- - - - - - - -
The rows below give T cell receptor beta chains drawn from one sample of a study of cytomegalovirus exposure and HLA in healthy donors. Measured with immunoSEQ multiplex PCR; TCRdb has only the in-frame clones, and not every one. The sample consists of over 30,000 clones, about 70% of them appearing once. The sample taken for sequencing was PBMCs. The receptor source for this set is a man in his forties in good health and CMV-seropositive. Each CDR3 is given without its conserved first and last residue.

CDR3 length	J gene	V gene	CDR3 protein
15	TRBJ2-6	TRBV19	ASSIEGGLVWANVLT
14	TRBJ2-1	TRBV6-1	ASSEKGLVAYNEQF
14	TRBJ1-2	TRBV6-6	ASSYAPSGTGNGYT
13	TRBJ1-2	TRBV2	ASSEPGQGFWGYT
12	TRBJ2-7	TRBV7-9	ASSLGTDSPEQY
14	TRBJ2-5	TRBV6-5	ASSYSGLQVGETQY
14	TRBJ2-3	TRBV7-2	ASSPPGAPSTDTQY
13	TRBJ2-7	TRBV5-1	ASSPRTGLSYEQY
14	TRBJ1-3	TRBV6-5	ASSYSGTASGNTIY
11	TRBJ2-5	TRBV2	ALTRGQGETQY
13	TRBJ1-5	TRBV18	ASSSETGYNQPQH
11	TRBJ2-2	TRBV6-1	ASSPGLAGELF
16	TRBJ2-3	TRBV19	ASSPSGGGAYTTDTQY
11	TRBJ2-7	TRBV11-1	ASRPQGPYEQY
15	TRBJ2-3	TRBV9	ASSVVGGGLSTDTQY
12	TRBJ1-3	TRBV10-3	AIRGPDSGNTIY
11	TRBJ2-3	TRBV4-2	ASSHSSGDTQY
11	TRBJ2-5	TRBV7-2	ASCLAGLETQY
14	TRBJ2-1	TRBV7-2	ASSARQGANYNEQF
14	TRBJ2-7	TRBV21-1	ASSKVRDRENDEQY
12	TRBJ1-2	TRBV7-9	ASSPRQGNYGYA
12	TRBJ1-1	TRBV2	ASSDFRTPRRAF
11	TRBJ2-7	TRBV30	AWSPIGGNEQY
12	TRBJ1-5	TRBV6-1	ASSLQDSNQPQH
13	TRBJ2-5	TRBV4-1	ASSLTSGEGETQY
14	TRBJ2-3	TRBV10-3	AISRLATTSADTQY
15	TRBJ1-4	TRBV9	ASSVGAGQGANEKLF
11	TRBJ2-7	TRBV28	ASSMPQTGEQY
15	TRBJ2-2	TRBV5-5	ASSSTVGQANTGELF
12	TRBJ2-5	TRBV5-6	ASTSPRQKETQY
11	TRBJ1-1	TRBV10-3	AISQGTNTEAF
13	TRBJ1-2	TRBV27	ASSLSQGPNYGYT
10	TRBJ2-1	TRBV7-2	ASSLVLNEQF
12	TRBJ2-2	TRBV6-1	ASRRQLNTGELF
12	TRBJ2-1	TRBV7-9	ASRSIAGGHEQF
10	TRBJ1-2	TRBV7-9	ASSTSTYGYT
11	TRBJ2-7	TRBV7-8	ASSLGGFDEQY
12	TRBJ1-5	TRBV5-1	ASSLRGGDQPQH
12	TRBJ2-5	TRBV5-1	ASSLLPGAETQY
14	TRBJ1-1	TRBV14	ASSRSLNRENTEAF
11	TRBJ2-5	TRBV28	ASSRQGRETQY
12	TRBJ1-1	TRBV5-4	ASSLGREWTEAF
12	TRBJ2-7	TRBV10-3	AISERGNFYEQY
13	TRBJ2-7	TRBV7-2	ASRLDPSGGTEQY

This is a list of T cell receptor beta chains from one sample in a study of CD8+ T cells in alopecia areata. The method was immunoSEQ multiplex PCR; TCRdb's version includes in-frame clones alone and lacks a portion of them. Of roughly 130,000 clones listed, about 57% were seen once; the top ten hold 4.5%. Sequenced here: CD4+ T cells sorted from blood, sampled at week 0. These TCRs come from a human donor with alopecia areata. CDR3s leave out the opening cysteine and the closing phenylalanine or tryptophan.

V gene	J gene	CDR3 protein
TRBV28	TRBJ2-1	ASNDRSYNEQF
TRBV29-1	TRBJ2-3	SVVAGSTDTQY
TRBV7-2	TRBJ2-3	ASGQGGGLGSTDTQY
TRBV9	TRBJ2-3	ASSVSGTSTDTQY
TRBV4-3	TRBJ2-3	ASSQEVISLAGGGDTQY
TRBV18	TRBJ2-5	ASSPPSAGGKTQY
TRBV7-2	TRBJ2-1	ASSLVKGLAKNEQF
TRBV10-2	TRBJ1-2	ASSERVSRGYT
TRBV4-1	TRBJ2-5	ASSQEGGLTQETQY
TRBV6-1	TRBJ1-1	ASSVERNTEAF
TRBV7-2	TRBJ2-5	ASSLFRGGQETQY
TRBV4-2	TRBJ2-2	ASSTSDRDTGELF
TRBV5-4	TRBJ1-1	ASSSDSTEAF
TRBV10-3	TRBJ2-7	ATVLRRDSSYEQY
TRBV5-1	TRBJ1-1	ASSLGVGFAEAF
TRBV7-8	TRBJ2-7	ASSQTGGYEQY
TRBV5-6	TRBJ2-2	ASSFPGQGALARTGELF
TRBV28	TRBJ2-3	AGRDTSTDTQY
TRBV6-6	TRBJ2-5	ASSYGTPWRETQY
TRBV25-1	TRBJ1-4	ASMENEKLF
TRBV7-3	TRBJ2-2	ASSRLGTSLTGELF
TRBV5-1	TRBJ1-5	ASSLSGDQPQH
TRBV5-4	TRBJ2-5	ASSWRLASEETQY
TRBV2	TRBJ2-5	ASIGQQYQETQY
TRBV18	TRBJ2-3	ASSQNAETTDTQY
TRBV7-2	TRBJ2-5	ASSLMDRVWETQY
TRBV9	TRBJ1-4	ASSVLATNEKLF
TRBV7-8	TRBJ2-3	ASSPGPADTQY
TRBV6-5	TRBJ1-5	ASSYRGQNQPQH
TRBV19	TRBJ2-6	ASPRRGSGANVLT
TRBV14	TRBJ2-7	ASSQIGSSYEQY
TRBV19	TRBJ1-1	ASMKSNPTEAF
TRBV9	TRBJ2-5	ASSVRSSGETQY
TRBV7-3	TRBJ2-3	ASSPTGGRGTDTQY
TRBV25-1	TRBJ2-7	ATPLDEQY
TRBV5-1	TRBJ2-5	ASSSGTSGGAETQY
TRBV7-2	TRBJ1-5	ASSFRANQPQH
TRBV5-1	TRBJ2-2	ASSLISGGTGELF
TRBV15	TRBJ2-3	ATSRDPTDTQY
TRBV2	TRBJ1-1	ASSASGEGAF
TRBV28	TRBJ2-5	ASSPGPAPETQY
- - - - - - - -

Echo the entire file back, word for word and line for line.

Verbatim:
The rows below give T cell receptor beta chains drawn from one sample of a study of cytomegalovirus exposure and HLA in healthy donors. Measured with immunoSEQ multiplex PCR; TCRdb has only the in-frame clones, and not every one. The sample consists of over 30,000 clones, about 70% of them appearing once. The sample taken for sequencing was PBMCs. The receptor source for this set is a man in his forties in good health and CMV-seropositive. Each CDR3 is given without its conserved first and last residue.

CDR3 length	J gene	V gene	CDR3 protein
15	TRBJ2-6	TRBV19	ASSIEGGLVWANVLT
14	TRBJ2-1	TRBV6-1	ASSEKGLVAYNEQF
14	TRBJ1-2	TRBV6-6	ASSYAPSGTGNGYT
13	TRBJ1-2	TRBV2	ASSEPGQGFWGYT
12	TRBJ2-7	TRBV7-9	ASSLGTDSPEQY
14	TRBJ2-5	TRBV6-5	ASSYSGLQVGETQY
14	TRBJ2-3	TRBV7-2	ASSPPGAPSTDTQY
13	TRBJ2-7	TRBV5-1	ASSPRTGLSYEQY
14	TRBJ1-3	TRBV6-5	ASSYSGTASGNTIY
11	TRBJ2-5	TRBV2	ALTRGQGETQY
13	TRBJ1-5	TRBV18	ASSSETGYNQPQH
11	TRBJ2-2	TRBV6-1	ASSPGLAGELF
16	TRBJ2-3	TRBV19	ASSPSGGGAYTTDTQY
11	TRBJ2-7	TRBV11-1	ASRPQGPYEQY
15	TRBJ2-3	TRBV9	ASSVVGGGLSTDTQY
12	TRBJ1-3	TRBV10-3	AIRGPDSGNTIY
11	TRBJ2-3	TRBV4-2	ASSHSSGDTQY
11	TRBJ2-5	TRBV7-2	ASCLAGLETQY
14	TRBJ2-1	TRBV7-2	ASSARQGANYNEQF
14	TRBJ2-7	TRBV21-1	ASSKVRDRENDEQY
12	TRBJ1-2	TRBV7-9	ASSPRQGNYGYA
12	TRBJ1-1	TRBV2	ASSDFRTPRRAF
11	TRBJ2-7	TRBV30	AWSPIGGNEQY
12	TRBJ1-5	TRBV6-1	ASSLQDSNQPQH
13	TRBJ2-5	TRBV4-1	ASSLTSGEGETQY
14	TRBJ2-3	TRBV10-3	AISRLATTSADTQY
15	TRBJ1-4	TRBV9	ASSVGAGQGANEKLF
11	TRBJ2-7	TRBV28	ASSMPQTGEQY
15	TRBJ2-2	TRBV5-5	ASSSTVGQANTGELF
12	TRBJ2-5	TRBV5-6	ASTSPRQKETQY
11	TRBJ1-1	TRBV10-3	AISQGTNTEAF
13	TRBJ1-2	TRBV27	ASSLSQGPNYGYT
10	TRBJ2-1	TRBV7-2	ASSLVLNEQF
12	TRBJ2-2	TRBV6-1	ASRRQLNTGELF
12	TRBJ2-1	TRBV7-9	ASRSIAGGHEQF
10	TRBJ1-2	TRBV7-9	ASSTSTYGYT
11	TRBJ2-7	TRBV7-8	ASSLGGFDEQY
12	TRBJ1-5	TRBV5-1	ASSLRGGDQPQH
12	TRBJ2-5	TRBV5-1	ASSLLPGAETQY
14	TRBJ1-1	TRBV14	ASSRSLNRENTEAF
11	TRBJ2-5	TRBV28	ASSRQGRETQY
12	TRBJ1-1	TRBV5-4	ASSLGREWTEAF
12	TRBJ2-7	TRBV10-3	AISERGNFYEQY
13	TRBJ2-7	TRBV7-2	ASRLDPSGGTEQY

This is a list of T cell receptor beta chains from one sample in a study of CD8+ T cells in alopecia areata. The method was immunoSEQ multiplex PCR; TCRdb's version includes in-frame clones alone and lacks a portion of them. Of roughly 130,000 clones listed, about 57% were seen once; the top ten hold 4.5%. Sequenced here: CD4+ T cells sorted from blood, sampled at week 0. These TCRs come from a human donor with alopecia areata. CDR3s leave out the opening cysteine and the closing phenylalanine or tryptophan.

V gene	J gene	CDR3 protein
TRBV28	TRBJ2-1	ASNDRSYNEQF
TRBV29-1	TRBJ2-3	SVVAGSTDTQY
TRBV7-2	TRBJ2-3	ASGQGGGLGSTDTQY
TRBV9	TRBJ2-3	ASSVSGTSTDTQY
TRBV4-3	TRBJ2-3	ASSQEVISLAGGGDTQY
TRBV18	TRBJ2-5	ASSPPSAGGKTQY
TRBV7-2	TRBJ2-1	ASSLVKGLAKNEQF
TRBV10-2	TRBJ1-2	ASSERVSRGYT
TRBV4-1	TRBJ2-5	ASSQEGGLTQETQY
TRBV6-1	TRBJ1-1	ASSVERNTEAF
TRBV7-2	TRBJ2-5	ASSLFRGGQETQY
TRBV4-2	TRBJ2-2	ASSTSDRDTGELF
TRBV5-4	TRBJ1-1	ASSSDSTEAF
TRBV10-3	TRBJ2-7	ATVLRRDSSYEQY
TRBV5-1	TRBJ1-1	ASSLGVGFAEAF
TRBV7-8	TRBJ2-7	ASSQTGGYEQY
TRBV5-6	TRBJ2-2	ASSFPGQGALARTGELF
TRBV28	TRBJ2-3	AGRDTSTDTQY
TRBV6-6	TRBJ2-5	ASSYGTPWRETQY
TRBV25-1	TRBJ1-4	ASMENEKLF
TRBV7-3	TRBJ2-2	ASSRLGTSLTGELF
TRBV5-1	TRBJ1-5	ASSLSGDQPQH
TRBV5-4	TRBJ2-5	ASSWRLASEETQY
TRBV2	TRBJ2-5	ASIGQQYQETQY
TRBV18	TRBJ2-3	ASSQNAETTDTQY
TRBV7-2	TRBJ2-5	ASSLMDRVWETQY
TRBV9	TRBJ1-4	ASSVLATNEKLF
TRBV7-8	TRBJ2-3	ASSPGPADTQY
TRBV6-5	TRBJ1-5	ASSYRGQNQPQH
TRBV19	TRBJ2-6	ASPRRGSGANVLT
TRBV14	TRBJ2-7	ASSQIGSSYEQY
TRBV19	TRBJ1-1	ASMKSNPTEAF
TRBV9	TRBJ2-5	ASSVRSSGETQY
TRBV7-3	TRBJ2-3	ASSPTGGRGTDTQY
TRBV25-1	TRBJ2-7	ATPLDEQY
TRBV5-1	TRBJ2-5	ASSSGTSGGAETQY
TRBV7-2	TRBJ1-5	ASSFRANQPQH
TRBV5-1	TRBJ2-2	ASSLISGGTGELF
TRBV15	TRBJ2-3	ATSRDPTDTQY
TRBV2	TRBJ1-1	ASSASGEGAF
TRBV28	TRBJ2-5	ASSPGPAPETQY